Coral reefs have existed on Earth for 500 million years, providing shelter and food to many generations of ocean life. Although they cover less than 1% of the ocean floor, coral reefs support an estimated 25% of all marine species. Not only do they play an essential role in supporting healthy oceans, they also come in a candy store variety of spectacular shapes, sizes, and colors, from enormous patterned mounds to small, delicate lacy forms.
Today, coral reefs face a multitude of human-caused threats that include pollution, overfishing and destructive fishing, mismanaged tourism, and the impacts of climate change. In fact, scientists estimate that we’ve already lost as much as half of all coral reefs since 1980, and some fear that we could lose the rest in just 30 years. Fortunately, there are actions we can take to reduce our impacts on corals and the marine life that depends on them, and some corals—super corals—have shown resilience to anthropogenic stressors. Now is the time to become part of the movement to protect these vital ecosystems.
Coral reefs are created when many corals grow together in the same area. There are two main types of corals, hard corals, and soft corals. Stony corals, or hard corals, are reef-building corals. They have hard calcium carbonate skeletons that provide the structure that helps hold coral polyp colonies together. Soft corals on the other hand are soft and bendable, and have a wood-like core and fleshy exterior. They often resemble trees or plants. Though coral reefs are characterized by the presence of many coral growing together, they are home to a very wide diversity of life forms beyond corals that include visually-similar species like anemones, sea fans, sponges, and sea squirts, as well as fish, crustaceans, mollusks, and many, many other species.
Most coral reefs are found in shallow, tropical or semi-tropical habitats where they enjoy warm waters and ample sunlight year-round. In fact, reef-building corals cannot tolerate waters below 64°F (18°C). However, coral reefs are not only found in these areas—there are even coral reefs in the deep sea!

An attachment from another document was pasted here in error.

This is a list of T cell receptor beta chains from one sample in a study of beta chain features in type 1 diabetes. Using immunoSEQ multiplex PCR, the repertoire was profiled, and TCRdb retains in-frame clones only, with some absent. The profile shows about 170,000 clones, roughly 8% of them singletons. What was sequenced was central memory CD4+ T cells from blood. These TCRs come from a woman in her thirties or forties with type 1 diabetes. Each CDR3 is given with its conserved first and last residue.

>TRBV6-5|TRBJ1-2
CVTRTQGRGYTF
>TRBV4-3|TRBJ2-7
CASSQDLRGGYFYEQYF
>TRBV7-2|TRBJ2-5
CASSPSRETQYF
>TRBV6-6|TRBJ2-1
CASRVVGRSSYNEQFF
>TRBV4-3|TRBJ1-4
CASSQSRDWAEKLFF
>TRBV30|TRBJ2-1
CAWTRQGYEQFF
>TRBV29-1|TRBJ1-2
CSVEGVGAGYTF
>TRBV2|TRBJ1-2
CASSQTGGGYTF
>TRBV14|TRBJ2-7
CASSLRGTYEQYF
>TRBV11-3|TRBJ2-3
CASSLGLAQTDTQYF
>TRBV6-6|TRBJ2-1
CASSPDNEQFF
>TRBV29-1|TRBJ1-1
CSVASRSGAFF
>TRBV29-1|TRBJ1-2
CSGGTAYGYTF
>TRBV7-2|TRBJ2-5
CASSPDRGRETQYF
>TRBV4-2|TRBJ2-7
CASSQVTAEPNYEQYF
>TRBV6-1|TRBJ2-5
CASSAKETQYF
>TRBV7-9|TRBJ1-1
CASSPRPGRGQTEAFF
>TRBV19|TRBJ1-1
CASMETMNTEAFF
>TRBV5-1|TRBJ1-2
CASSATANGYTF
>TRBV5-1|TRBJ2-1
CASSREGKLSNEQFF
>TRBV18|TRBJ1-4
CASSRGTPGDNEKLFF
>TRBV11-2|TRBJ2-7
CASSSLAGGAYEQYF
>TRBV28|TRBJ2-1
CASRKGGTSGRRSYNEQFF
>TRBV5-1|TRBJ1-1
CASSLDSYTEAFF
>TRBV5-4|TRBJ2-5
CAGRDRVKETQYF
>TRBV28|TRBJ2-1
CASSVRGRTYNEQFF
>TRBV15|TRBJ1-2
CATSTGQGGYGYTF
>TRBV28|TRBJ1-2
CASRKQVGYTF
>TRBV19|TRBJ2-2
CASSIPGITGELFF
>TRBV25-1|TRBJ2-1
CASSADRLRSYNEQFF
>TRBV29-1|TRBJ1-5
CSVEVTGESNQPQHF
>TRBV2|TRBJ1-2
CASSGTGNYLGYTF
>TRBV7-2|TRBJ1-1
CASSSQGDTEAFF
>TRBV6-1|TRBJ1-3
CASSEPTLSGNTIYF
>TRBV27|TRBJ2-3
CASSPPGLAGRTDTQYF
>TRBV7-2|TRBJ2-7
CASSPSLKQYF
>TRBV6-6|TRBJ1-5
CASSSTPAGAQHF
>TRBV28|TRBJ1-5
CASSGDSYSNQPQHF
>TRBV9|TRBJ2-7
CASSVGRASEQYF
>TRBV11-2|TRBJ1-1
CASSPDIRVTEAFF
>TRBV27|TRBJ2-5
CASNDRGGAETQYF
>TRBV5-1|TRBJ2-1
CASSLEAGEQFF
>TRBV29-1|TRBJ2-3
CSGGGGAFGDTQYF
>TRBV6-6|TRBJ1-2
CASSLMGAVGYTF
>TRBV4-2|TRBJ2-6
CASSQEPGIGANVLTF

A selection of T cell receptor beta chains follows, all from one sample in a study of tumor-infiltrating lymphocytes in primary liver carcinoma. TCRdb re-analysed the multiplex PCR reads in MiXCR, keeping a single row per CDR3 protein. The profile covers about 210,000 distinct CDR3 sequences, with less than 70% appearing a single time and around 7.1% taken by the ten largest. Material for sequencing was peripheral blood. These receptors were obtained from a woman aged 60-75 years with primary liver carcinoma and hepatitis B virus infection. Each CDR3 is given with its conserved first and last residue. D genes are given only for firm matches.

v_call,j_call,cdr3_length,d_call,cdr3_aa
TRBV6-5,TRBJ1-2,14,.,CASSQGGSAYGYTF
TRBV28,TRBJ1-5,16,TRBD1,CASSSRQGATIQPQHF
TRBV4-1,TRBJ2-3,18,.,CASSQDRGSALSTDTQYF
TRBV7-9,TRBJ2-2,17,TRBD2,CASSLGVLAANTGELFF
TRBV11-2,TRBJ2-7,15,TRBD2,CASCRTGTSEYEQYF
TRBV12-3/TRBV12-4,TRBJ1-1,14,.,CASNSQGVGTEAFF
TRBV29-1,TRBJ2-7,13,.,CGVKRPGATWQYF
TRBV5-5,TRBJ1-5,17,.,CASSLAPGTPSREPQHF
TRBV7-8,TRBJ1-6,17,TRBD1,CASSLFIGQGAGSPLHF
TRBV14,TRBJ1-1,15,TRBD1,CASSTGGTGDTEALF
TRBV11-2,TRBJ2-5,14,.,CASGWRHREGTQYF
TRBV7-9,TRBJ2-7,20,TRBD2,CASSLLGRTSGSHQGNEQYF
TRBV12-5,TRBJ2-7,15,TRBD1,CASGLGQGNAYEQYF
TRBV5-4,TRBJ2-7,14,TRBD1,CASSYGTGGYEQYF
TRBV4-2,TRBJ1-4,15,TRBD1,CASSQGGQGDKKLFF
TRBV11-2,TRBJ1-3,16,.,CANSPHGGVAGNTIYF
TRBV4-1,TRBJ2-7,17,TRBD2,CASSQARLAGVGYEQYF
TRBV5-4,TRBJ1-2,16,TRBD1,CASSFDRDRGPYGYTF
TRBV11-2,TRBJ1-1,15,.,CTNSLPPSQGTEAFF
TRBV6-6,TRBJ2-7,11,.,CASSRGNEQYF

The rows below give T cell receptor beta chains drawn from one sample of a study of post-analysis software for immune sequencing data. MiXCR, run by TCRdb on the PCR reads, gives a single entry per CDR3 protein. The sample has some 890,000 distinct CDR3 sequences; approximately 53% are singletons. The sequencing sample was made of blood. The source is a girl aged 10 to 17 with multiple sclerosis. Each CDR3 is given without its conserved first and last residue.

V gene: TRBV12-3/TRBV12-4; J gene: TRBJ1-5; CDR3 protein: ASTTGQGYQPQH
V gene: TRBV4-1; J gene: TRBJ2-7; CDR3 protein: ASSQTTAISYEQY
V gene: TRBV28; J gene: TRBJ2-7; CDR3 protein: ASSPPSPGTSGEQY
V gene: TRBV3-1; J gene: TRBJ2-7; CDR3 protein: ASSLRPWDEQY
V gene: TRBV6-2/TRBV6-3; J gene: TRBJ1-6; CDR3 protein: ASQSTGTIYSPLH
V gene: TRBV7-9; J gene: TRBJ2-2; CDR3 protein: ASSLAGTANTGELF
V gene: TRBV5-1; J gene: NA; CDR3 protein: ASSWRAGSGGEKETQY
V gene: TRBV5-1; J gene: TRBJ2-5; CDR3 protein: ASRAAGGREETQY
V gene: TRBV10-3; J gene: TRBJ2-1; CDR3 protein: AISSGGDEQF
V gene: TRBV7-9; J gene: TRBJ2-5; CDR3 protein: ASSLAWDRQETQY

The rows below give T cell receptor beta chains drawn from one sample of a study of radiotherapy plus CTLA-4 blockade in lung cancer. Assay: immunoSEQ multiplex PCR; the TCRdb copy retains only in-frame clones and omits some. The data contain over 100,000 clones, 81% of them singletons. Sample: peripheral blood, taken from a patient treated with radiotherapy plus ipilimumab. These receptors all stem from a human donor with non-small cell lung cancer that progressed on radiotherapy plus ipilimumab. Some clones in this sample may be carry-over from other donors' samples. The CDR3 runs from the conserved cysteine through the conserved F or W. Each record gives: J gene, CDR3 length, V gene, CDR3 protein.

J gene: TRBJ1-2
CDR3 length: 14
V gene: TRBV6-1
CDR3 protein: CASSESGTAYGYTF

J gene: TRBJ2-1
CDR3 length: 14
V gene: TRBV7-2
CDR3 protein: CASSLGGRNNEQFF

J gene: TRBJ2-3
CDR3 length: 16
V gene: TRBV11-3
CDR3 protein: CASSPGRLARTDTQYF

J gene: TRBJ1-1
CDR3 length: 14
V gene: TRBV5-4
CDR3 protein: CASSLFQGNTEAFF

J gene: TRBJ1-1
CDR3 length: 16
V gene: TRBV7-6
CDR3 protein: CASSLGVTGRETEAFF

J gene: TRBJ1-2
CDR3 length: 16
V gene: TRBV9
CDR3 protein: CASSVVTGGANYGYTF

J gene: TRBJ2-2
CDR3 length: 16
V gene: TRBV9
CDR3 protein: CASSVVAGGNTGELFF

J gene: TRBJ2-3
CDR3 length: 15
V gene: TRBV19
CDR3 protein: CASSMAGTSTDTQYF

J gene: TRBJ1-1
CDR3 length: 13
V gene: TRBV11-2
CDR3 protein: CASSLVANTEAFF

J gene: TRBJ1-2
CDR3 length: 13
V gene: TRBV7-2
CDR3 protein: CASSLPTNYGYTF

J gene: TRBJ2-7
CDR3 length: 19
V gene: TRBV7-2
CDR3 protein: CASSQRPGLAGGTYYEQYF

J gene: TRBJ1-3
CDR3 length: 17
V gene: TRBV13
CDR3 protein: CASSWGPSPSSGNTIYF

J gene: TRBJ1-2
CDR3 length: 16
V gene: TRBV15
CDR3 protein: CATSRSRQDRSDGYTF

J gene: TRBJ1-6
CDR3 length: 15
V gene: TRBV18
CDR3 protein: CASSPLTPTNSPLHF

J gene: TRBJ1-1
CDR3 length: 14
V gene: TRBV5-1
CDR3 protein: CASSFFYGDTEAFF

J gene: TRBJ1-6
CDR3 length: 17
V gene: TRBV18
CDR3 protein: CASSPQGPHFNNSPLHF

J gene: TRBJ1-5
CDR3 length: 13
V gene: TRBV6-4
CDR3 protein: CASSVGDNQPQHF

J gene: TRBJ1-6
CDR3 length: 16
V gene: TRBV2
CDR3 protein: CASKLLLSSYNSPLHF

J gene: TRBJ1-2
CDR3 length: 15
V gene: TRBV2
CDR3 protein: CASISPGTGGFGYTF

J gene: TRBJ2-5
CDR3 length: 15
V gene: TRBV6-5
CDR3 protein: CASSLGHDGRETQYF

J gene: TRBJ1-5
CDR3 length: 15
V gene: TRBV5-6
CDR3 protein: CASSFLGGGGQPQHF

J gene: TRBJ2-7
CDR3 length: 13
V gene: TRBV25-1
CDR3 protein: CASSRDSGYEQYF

Although they may look like plants or rocks, corals are colonial animals, with most made up of thousands of polyps. Like sea anemones and jellies, they are cnidarians and have specialized cells that can sting.
Most corals rely on zooxanthellae for survival. Zooxanthellae are algae that have symbiotic relationships with corals and other cnidarians, like sea anemones. They live within the tissues of corals, and come in an array of dazzling colors that give coral reefs their spectacular rainbow hues. Corals provide shelter and nutrients that zooxanthellae need for photosynthesis, and, in turn, zooxanthellae provide the corals with oxygen and carbohydrates that are produced through photosynthesis.
Coral bleaching is a process by which corals and anemones lose their zooxanthellae, and with it their color. Bleaching is a stress response that can be triggered due to temperature changes (too hot or too cold), too much or too little light, changes in salinity, or other stressors. Today, the biggest cause of coral bleaching is rising ocean temperatures. When ocean temperatures increase, zooxanthellae can be damaged or expelled. Bleaching is not always fatal, but it can lead to disease and death, because corals and anemones rely on the zooxanthellae to survive.